The Europe tag has been used on some occasions, and there have been some edits trying to remove them in favour of specific country tags. Europe is indeed diverse, but their are some points that do seem to be trans-European. Issues involving things such as holiday (vacation) locations, or areas with large ex-pat populations come to mind.

Should be using a general Europe tag for these? Or should we broaden the tags beyond the Europe vs. France/UK/Germany divide, to include "Mediterranean Europe," "Central Europe," or "Scandinavian Europe" type tags?

  • 2
    Just a point of clarification, this works in the other direction as well. When I lived in the USA their were distinguishable differences between the social expectations in Tennessee and those of the northeast. Yet we use a single United States Tag.
    – r m
    Commented Aug 7, 2017 at 7:05
  • 1
    It's not so much the tags that I'm worried about, but whether that information is in the question. A broader tag could be okay, but as long as you get more specific in the question, then I think our goal is achieved. e.g. If I ask a question about a situation in Toronto, then I should say that in the question, and it should be fine if I only place [canada] or [ontario] as a tag.
    – Zizouz212
    Commented Aug 7, 2017 at 19:31
  • @Zizouz212 The problem is that people see the Europe tag and think that's the only level of detail they need to provide. See e.g. interpersonal.stackexchange.com/questions/16/…
    – user288
    Commented Aug 7, 2017 at 19:51
  • @Hamlet That's an issue. But I'm not sure that narrowing down tags will help with that - they are a classification system, and technically, they are not part of the question itself. Those details still need to be specified in the question. In your example, the OP just refused to make the question more specific, so it's warranted a close vote from me.
    – Zizouz212
    Commented Aug 7, 2017 at 19:58
  • 1
    @Zizouz212 I think 90% of questions here should have a minimum level of specificity, which is country tags. Yes, there are questions that might be applicable to all of Europe, but you don't know which ones until you see the answers.
    – user288
    Commented Aug 7, 2017 at 20:00
  • 2
    @Hamlet Oh I didn't get that part of my thoughts across :P What I meant, was that for specificity, we shouldn't be overly worrying about the tags - first, focus on the question, then the tags. I think the "geographic common area" framework in rm's post (e.g. Scandinavian Europe) works well. I'm wondering though as well, if our current system is flawed. Countries may not work well for classifying culture - Canada has inuit and aboriginal cultures, subcultures, geographic cultures... Perhaps we should be tagging on those individual cultures as opposed to the country? Or include one of each?
    – Zizouz212
    Commented Aug 7, 2017 at 20:03
  • There's a lot of people with location "US" who have Opinions (with a capital O) about this. Why not let the askers decide themselves to what level they want and need to disclose their location? Commented Aug 9, 2017 at 15:20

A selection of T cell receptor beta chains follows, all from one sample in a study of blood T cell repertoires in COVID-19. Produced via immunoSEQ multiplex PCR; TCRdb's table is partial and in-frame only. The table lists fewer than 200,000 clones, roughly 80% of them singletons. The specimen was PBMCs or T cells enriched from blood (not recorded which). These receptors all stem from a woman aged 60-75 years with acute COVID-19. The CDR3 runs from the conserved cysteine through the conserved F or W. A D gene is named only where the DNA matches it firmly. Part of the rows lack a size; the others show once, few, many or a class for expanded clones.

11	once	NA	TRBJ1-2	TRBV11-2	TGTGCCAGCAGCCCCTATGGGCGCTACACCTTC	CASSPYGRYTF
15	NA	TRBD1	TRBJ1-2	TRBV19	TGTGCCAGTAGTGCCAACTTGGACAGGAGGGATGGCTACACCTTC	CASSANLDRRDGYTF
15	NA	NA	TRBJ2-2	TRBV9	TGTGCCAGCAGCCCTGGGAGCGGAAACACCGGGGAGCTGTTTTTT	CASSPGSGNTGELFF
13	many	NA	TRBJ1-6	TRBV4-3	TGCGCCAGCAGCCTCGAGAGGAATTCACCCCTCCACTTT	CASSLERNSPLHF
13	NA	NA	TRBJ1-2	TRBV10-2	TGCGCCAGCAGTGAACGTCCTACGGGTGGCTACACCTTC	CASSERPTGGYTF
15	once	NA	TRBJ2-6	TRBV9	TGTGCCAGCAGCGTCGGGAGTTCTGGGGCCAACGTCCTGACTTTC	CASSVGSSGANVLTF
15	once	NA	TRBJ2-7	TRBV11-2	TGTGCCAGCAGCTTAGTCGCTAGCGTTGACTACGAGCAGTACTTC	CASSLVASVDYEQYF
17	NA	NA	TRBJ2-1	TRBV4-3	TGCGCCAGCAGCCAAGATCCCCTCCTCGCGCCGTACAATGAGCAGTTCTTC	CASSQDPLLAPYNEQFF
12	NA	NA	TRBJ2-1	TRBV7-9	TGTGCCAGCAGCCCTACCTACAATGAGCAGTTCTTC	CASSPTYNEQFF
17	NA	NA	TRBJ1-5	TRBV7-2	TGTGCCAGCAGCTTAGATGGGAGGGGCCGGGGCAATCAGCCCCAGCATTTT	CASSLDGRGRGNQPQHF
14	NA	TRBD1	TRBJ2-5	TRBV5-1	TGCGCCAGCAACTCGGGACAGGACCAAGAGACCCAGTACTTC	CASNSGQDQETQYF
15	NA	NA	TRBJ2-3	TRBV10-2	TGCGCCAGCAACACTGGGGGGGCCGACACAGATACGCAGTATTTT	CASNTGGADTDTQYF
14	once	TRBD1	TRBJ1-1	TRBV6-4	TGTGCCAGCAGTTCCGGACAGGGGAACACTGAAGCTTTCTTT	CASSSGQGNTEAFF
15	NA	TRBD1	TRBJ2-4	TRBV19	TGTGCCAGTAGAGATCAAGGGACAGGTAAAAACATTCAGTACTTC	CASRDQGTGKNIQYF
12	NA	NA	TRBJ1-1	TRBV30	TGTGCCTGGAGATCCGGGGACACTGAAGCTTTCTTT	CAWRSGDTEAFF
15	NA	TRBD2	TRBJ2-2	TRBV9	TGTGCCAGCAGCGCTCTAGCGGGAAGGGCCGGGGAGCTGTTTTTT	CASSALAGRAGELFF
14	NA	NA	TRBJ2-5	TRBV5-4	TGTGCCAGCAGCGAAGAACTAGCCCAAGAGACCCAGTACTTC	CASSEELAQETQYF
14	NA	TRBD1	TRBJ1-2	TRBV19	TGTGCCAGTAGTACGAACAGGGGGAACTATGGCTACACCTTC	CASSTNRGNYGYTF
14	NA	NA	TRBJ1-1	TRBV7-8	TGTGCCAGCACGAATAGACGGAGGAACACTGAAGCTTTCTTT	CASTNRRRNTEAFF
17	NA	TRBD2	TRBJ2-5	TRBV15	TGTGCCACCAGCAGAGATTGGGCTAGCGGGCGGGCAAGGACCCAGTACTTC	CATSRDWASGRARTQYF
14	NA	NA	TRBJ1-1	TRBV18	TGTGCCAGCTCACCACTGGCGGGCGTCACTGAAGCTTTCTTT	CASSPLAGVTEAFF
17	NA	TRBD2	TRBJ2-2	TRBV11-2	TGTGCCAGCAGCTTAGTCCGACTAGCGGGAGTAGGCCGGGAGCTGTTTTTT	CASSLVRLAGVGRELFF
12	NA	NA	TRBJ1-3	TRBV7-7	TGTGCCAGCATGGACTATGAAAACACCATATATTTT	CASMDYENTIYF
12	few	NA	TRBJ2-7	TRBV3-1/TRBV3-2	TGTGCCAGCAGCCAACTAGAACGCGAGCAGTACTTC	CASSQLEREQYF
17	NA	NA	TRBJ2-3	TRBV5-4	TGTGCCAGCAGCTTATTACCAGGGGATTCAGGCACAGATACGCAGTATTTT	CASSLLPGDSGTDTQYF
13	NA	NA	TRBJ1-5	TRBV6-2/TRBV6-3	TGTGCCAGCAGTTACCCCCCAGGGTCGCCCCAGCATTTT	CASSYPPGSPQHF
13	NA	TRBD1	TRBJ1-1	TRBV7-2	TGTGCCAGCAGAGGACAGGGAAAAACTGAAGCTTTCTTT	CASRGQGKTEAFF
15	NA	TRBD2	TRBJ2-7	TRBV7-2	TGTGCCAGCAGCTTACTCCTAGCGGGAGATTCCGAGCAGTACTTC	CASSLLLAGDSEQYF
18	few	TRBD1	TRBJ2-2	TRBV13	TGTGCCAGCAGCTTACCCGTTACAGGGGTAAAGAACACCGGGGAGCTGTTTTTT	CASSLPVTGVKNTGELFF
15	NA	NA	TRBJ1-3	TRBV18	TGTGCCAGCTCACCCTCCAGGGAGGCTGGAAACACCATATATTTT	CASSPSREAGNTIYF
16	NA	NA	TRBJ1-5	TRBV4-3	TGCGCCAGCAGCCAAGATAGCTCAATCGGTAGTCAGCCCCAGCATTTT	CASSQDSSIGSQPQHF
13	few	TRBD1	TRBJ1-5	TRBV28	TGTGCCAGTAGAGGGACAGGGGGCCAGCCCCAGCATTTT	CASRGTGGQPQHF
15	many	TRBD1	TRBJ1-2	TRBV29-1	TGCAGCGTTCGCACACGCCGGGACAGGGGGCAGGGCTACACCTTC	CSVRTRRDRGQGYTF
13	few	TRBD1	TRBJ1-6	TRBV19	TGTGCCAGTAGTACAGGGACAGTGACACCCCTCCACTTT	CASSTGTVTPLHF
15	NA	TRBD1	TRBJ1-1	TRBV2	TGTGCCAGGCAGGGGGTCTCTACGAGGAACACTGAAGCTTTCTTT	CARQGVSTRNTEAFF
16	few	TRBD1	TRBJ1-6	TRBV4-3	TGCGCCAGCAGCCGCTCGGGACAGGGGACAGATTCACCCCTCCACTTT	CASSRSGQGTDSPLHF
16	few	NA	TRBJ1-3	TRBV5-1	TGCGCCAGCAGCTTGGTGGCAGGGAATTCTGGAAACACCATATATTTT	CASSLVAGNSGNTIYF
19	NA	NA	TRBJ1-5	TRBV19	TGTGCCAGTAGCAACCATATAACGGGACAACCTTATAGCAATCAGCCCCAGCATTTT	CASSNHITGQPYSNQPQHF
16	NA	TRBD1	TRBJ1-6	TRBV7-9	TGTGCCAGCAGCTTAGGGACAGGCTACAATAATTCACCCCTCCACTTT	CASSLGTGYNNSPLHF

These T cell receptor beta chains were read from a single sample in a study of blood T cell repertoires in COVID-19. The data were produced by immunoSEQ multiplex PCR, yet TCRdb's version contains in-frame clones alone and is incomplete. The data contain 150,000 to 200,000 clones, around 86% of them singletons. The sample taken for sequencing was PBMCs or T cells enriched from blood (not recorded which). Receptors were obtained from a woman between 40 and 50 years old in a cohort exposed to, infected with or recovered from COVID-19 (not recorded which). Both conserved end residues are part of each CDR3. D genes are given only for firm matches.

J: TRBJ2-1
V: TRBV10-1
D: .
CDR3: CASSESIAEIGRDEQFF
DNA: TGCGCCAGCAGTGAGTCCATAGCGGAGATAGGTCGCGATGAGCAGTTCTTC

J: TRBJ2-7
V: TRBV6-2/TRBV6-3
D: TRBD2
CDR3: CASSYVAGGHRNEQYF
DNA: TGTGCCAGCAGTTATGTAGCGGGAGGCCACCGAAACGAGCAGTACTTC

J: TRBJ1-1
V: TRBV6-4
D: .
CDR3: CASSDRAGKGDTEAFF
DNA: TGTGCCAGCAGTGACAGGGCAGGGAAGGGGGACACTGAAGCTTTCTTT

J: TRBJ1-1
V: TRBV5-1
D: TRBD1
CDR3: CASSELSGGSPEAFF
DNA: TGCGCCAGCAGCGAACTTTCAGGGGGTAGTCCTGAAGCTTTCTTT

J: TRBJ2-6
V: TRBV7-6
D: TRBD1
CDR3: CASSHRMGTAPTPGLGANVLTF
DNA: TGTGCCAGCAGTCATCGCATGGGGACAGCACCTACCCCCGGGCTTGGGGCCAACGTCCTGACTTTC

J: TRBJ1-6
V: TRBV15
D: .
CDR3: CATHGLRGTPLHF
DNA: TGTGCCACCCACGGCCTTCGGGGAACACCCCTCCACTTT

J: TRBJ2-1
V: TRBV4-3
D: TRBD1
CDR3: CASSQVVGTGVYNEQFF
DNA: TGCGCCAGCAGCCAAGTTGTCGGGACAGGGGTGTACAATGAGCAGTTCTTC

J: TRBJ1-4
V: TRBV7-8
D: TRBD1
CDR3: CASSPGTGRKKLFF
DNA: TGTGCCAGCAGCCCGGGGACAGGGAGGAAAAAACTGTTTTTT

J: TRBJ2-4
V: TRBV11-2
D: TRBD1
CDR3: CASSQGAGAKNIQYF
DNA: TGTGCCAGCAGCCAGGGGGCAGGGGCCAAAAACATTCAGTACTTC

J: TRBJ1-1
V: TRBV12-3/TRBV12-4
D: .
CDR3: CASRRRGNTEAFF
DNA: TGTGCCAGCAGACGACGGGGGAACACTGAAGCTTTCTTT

5 Answers 5



For some issues, the answer will differ from country to country. For some, from continent to continent, for others even from city to city.

Since we have no tag hierarchy, we can't simply tag a question and have , , , and inferred or implied.
Neither can we tag a question with all those tags, because we only have five tag "slots" available.

There will be questions where is the right level of locational precision. And so we will need .

Tags will be used incorrectly or mistakenly, but that is no reason to delete an entire tag.

And sometimes, the location isn't so much the deciding factor as for instance religion, type of work environment (blue collar vs. white collar), profession, and so on.

Questions can be retagged, based on the comments from users or even based on the answers it is getting.

Sometimes will be the right tag: when the location is relevant and it is the right granularity.
And sometimes it won't be, either because it's the wrong level of precision, or because location is not as relevant as five other tags.


What is the best way to deal with "reserved" seats at place like a hotel pool?
Currently no locational tag; may even be not broad enough here.

How can I notice if someone is speaking with sarcasm or irony?
Specifically stated by the OP as being asked "from a European country"; we have no finer level of locational detail available.

How to deal with a dangerous, developmentally disabled person I can not avoid?
Currently tagged . However, or perhaps would have worked as well. While the legal measures the OP may take against the individual can differ from country to country, the interpersonal skills needed to deal with him differ less.

How do I indicate interest in going somewhere without inviting myself along?
Not , but which can be overly broad as well, since etiquette for this issue may very well differ from one state or region to another.

How to say "I'm an adult now" to my parents?
This has , but Indonesia can stretch from Ireland to Moscow, with a number of different islands; several large ones and so many small ones that even Indonesia itself doesn't know how many exactly. While predominantly Islamic, the Indonesian part of New Guinea is largely protestant, and there are some Hinduistic "enclaves".
Map of Indonesia overlaid on USA and on Europe
As with the USA, country may be too coarse a level of location.

How can I recover from a bad first impression on the internet?